When I meet Steven Siegel at his rural Red Hook studio, he'd recently returned from Lincoln, Montana, where his largest paper installation to date was just completed in October. Hill and Valley is an undulating wall of paper 12 feet high and 50-feet long, composed of 30,000 lbs. of stacked paper. It took Siegel and an army of volunteers three physically demanding weeks to assemble the piece on site, piling layer upon layer of paper and nailing it together with five-inch-long nails. "My right arm is still suffering as a result of that one and will probably never recover," says Siegel, who pounded in his share of nails onsite. To Siegel, his installation pieces are as much about the process of creating them as they are about the outcome. "The memory is as much about the experience of building the project and having a good time as it is about the finished piece," he says. "It's like a barn raising. The work is easily taught and it just happens, but there's this real bonding that happens on the site."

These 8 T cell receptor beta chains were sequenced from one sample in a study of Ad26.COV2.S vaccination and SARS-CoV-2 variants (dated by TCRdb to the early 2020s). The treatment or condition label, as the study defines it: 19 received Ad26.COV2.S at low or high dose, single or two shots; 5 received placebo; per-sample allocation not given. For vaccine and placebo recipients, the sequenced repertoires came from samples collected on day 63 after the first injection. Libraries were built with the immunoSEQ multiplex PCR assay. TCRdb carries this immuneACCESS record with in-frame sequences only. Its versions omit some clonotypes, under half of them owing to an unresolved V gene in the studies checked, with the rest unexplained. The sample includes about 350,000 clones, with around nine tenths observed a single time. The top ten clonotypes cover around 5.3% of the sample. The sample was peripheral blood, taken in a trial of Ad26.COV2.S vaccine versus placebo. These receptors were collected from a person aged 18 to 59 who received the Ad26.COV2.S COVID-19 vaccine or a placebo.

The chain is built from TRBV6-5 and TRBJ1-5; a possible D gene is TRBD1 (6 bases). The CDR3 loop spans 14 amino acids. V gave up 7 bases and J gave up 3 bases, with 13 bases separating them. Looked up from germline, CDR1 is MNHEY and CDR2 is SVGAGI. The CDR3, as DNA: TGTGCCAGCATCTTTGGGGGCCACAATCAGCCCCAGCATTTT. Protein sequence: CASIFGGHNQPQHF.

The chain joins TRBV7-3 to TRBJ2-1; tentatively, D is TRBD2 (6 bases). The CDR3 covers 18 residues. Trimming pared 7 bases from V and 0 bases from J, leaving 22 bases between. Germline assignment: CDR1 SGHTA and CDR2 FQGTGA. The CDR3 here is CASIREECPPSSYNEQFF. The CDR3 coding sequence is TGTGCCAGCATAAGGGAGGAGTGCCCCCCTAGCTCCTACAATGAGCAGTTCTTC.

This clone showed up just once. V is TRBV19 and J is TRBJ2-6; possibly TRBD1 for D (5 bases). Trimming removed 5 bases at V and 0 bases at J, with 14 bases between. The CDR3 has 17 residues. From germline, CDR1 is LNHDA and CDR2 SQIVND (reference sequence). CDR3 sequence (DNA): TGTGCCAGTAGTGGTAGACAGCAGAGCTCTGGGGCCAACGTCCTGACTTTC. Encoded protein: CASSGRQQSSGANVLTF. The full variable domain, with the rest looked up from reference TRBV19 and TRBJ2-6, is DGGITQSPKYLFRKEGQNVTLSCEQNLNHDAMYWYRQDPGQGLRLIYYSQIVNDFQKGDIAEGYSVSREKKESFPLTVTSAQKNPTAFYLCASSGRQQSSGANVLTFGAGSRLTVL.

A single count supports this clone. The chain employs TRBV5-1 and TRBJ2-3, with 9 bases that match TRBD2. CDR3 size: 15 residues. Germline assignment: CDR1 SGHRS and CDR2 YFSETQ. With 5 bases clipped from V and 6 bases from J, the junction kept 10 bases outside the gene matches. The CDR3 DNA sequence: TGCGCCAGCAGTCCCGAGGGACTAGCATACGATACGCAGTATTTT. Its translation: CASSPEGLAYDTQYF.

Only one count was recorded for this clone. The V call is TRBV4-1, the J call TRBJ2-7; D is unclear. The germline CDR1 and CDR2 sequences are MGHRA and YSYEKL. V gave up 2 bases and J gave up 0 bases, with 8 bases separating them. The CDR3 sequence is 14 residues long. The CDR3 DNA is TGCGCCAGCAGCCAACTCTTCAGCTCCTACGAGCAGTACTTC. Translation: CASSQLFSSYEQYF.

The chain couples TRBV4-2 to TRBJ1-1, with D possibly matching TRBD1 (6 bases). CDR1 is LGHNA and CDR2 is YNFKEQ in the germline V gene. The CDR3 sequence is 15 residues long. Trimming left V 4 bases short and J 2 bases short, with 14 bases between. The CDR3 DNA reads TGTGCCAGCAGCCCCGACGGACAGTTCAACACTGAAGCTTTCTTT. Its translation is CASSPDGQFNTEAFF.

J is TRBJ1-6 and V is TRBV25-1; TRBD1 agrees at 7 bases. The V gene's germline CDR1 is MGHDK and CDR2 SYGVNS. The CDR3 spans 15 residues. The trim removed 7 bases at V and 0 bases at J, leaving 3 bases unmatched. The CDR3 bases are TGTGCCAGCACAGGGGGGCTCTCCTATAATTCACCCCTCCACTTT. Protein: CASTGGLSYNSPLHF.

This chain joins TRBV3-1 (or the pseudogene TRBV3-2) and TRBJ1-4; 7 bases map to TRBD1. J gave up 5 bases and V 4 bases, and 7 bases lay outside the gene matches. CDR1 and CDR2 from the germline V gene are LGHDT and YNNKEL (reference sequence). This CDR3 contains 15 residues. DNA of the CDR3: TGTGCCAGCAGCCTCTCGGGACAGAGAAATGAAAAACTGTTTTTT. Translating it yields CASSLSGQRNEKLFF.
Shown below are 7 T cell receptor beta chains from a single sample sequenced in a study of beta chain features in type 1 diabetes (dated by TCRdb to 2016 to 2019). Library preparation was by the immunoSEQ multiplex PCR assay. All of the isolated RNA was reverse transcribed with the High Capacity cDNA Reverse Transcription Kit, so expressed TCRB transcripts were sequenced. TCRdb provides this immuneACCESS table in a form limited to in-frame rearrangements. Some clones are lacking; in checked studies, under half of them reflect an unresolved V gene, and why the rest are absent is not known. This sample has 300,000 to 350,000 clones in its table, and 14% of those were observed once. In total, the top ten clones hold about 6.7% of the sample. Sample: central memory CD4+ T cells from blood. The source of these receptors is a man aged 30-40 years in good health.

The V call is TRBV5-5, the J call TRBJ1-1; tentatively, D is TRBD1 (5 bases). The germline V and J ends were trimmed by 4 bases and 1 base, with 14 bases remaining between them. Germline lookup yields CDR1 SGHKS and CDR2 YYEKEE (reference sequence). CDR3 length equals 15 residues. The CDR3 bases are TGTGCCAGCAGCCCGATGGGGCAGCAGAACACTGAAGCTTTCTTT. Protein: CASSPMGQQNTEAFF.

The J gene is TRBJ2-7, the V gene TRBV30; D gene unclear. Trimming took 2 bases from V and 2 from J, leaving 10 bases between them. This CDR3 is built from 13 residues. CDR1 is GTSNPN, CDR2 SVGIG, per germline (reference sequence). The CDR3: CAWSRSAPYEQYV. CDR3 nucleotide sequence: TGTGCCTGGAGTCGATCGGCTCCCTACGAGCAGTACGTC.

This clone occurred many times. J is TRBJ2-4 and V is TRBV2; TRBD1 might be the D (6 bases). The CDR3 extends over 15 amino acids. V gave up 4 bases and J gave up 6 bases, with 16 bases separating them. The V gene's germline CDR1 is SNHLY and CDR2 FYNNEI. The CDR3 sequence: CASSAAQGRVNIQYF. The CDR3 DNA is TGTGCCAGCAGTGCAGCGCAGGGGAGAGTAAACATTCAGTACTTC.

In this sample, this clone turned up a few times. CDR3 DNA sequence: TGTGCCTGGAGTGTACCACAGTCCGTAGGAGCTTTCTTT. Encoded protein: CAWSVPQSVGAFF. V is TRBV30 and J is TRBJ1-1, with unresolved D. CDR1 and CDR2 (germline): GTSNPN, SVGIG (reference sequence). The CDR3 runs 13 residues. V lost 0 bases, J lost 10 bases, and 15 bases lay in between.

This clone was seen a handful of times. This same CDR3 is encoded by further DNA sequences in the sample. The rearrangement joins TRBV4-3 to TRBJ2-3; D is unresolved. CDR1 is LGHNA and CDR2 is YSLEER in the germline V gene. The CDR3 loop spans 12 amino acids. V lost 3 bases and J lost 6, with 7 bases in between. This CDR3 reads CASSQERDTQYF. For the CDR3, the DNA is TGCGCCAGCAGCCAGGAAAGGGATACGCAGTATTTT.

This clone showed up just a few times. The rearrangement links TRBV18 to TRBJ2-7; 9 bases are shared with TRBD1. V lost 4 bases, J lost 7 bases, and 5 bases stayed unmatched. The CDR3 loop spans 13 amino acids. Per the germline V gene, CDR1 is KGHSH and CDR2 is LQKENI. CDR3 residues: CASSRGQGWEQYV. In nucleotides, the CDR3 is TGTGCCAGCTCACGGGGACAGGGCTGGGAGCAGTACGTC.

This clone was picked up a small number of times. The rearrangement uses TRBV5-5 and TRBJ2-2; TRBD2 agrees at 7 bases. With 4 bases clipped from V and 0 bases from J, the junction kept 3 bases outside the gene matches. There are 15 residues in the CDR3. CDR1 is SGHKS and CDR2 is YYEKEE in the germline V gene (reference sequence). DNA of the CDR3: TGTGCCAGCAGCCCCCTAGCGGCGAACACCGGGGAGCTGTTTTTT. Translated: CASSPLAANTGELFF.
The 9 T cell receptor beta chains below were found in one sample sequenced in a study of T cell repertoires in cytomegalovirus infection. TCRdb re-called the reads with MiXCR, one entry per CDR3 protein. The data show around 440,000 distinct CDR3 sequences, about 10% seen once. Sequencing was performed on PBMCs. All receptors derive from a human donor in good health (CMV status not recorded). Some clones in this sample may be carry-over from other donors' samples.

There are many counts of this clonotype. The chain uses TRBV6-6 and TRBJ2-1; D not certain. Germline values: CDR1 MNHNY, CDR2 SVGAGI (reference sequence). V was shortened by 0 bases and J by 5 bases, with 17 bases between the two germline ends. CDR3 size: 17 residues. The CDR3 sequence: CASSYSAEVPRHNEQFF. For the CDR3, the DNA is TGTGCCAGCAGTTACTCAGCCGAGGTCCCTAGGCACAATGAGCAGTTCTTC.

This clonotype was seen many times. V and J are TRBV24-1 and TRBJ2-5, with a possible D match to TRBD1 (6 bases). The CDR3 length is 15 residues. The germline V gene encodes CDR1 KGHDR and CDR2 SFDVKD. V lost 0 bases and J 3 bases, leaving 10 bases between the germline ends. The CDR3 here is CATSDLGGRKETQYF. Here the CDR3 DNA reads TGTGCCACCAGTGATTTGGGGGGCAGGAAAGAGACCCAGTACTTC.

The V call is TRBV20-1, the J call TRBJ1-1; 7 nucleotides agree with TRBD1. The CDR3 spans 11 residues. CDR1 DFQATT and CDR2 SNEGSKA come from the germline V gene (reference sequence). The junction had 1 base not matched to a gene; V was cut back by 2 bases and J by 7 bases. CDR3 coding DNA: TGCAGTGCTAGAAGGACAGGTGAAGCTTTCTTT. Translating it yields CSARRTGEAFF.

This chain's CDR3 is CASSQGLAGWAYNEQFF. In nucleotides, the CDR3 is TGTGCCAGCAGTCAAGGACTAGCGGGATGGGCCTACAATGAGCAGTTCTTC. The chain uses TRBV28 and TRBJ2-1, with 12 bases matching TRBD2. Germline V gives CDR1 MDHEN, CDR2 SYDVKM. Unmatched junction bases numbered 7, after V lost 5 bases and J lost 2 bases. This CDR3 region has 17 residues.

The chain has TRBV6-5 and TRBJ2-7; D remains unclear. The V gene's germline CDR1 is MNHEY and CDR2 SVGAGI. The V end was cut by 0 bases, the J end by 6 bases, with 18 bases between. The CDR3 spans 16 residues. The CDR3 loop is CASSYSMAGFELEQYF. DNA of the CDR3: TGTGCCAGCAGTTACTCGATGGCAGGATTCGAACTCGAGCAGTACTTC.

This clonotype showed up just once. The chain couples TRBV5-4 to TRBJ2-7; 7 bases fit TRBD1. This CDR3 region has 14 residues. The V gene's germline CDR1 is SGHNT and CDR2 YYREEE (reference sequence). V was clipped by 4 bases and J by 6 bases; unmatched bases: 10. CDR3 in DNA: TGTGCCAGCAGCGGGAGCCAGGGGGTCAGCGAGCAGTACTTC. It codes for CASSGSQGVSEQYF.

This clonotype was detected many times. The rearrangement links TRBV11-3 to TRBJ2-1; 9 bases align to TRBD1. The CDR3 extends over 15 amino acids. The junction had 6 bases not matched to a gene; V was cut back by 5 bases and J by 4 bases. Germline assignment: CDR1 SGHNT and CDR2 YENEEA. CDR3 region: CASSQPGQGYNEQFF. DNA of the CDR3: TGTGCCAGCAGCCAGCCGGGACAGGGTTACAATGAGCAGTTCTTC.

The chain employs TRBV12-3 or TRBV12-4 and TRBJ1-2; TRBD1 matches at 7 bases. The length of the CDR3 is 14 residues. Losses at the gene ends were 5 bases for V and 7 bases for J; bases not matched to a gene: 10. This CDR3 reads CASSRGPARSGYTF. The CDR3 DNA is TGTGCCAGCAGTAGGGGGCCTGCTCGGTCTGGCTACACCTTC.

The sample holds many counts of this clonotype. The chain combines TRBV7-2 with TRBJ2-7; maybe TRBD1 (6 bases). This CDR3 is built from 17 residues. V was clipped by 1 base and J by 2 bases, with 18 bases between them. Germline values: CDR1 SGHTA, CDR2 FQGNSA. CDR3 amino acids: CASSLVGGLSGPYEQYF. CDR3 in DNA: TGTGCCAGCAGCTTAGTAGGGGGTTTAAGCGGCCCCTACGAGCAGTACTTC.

Hill and Valley is the 40th or so site-specific paper work Siegel has done since he began his paper installations in the late 1980s, beginning with a piece at the Snug Harbor Cultural Center on Staten Island. Siegel works in the Land Art tradition of James Turrell and Robert Smithson, and worked as an assistant to site-specific artist Michael Singer in graduate school. Siegel has created site-specific works out of various materials besides paper, including glass, plastic bottles, discarded electronics, aluminum car parts, grass, and bespoke Italian sneakers, though he is turning his attention to less large-scale sited work of late.
His current series, "Building Pictures," from which the cover image is taken, continues an idea Siegel began exploring in Biography, a 156-foot-long mixed media piece that he created over five years, adding on sections over time and bringing in new materials and discarding old ones. Siegel is very much a process-oriented artist, and ideas about evolution and geology heavily influence the way he works. "When I develop a craft, the craft is not a means toward an end," says Siegel. "The craft is the end. To imply otherwise is to be a creationist, in a sense. You're saying: You have the tools, now design something and make it. And that's not the way it works in evolution. The way it works is by contingency and mutation and environmental factors—no one knows where it's going to evolve."
For all the talk of process, however, it's the aesthetics that matter most to Siegel. "In the end, if it doesn't look good, I don't really care about it," he says.
Film by Stephen Blauweiss. Produced by ArtistFilmDocs.